If energy density relates to rest mass density as $\epsilon = \rho / c^2$. How internal energy relates to energy density? Also, when do we write $\epsilon = \rho / c^2$ an when $\epsilon = \rho / c ^2 + €$?
The total energy density is the sum of all the individual types of energy density, for example: rest-mass, (or thermal/`pressure'), internal energy, but may also include electromagnetic, kinetic, etc
i.e. (Eq. 1) $$\epsilon = \rho c^2 + € + ...$$ Note that it is mass-density times $c^2$, not divided by.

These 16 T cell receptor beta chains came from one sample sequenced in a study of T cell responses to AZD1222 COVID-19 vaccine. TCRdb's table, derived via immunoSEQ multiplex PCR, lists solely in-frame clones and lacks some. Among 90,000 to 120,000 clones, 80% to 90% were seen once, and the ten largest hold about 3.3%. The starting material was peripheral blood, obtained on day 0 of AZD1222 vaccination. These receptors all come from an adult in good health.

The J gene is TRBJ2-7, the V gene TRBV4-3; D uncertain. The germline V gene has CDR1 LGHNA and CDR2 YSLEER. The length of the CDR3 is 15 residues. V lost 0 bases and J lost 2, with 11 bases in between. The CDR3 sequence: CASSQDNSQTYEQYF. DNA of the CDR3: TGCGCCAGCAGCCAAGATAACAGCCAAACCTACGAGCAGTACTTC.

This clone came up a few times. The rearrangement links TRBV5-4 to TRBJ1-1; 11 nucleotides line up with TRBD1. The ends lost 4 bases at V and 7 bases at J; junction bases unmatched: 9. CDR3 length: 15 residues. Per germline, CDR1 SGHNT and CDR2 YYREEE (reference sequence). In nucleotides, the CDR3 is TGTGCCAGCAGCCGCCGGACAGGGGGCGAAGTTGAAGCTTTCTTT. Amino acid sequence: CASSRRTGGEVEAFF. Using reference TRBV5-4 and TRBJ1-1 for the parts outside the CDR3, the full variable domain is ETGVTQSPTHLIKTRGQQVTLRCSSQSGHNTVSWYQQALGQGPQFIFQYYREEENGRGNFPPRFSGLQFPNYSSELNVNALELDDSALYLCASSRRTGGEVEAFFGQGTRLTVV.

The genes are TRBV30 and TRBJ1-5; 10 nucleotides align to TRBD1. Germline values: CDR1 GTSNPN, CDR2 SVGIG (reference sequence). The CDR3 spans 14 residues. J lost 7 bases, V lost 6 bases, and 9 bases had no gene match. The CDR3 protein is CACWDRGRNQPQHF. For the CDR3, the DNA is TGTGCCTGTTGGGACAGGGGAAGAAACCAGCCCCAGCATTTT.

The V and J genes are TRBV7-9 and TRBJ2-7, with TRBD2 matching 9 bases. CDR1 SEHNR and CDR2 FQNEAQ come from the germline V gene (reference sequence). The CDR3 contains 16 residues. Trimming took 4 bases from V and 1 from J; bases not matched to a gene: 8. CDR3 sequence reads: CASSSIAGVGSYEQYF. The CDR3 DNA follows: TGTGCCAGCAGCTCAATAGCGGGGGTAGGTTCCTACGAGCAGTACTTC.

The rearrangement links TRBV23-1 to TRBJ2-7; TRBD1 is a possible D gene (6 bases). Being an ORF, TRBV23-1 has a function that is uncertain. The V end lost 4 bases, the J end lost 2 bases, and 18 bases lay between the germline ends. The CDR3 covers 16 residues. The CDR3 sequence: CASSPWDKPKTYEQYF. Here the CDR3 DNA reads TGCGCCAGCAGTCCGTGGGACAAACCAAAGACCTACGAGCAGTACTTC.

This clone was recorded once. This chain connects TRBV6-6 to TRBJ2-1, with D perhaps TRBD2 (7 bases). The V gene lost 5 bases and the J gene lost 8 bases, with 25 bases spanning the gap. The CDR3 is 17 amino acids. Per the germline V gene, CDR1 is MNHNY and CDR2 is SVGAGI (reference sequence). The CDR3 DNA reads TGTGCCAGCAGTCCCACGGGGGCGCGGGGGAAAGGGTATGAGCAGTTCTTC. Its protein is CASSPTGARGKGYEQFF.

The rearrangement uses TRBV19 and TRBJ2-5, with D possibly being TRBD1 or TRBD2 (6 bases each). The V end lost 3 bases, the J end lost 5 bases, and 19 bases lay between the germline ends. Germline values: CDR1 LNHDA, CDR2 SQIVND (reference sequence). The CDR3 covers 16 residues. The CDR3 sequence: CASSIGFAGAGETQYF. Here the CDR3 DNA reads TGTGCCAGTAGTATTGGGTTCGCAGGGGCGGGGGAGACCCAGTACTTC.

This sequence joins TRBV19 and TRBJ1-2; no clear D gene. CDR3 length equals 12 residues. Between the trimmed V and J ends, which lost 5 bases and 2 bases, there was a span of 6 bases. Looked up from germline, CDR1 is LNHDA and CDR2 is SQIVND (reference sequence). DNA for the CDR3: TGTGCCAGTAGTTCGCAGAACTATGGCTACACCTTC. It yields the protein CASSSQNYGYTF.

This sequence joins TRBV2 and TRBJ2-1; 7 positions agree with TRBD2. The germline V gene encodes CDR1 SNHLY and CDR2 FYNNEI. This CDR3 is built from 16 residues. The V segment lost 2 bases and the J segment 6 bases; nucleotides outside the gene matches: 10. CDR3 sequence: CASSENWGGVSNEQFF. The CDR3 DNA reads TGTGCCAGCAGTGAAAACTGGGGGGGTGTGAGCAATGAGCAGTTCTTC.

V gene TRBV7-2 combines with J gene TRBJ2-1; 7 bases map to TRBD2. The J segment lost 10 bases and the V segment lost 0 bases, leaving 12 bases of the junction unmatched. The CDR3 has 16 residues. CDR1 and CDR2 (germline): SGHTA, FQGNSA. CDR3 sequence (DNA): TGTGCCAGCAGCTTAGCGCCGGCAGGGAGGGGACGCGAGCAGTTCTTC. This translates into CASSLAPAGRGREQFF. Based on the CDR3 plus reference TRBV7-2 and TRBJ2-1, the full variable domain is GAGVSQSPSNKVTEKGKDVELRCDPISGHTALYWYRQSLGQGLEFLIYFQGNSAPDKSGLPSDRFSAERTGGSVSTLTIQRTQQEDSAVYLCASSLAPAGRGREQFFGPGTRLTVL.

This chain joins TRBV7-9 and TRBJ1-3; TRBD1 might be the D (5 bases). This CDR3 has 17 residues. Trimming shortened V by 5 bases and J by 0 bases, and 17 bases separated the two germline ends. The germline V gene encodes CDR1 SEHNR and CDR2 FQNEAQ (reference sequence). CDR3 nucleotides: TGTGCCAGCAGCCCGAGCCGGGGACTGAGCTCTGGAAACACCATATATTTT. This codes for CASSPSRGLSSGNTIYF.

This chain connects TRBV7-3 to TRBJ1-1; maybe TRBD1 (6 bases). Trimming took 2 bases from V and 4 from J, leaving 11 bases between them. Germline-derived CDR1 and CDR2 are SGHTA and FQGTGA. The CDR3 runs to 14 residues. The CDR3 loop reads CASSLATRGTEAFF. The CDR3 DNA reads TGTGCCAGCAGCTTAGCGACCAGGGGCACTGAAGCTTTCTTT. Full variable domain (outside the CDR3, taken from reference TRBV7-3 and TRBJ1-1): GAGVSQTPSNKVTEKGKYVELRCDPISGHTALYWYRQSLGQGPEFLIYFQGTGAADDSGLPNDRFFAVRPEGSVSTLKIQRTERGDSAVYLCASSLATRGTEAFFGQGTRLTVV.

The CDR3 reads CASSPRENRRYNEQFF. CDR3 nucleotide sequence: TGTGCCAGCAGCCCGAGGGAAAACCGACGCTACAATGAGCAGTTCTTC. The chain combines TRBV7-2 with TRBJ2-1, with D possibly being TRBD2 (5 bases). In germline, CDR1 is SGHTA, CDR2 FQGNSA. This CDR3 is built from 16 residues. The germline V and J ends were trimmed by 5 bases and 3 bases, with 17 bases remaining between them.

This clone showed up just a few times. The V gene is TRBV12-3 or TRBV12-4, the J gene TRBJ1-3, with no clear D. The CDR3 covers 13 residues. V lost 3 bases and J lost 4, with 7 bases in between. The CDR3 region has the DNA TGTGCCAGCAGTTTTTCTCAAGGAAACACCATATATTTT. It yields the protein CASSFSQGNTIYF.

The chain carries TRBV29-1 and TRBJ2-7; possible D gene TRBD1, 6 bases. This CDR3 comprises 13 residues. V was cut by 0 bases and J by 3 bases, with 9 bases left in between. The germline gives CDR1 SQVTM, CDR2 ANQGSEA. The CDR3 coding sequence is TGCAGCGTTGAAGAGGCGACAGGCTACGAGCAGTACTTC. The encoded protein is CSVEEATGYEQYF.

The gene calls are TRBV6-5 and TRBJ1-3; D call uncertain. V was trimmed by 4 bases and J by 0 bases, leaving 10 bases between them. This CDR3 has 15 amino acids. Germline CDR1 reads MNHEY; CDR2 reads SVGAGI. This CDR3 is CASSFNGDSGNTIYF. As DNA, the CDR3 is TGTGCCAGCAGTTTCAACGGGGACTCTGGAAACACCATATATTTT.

If some of the terms on the right-hand-side are zero (like velocity, magnetic field, or internal energy) then we can simplify to,
(Eq. 2) $$\epsilon = \rho c^2.$$ Equation (2) is a special case of equation (1).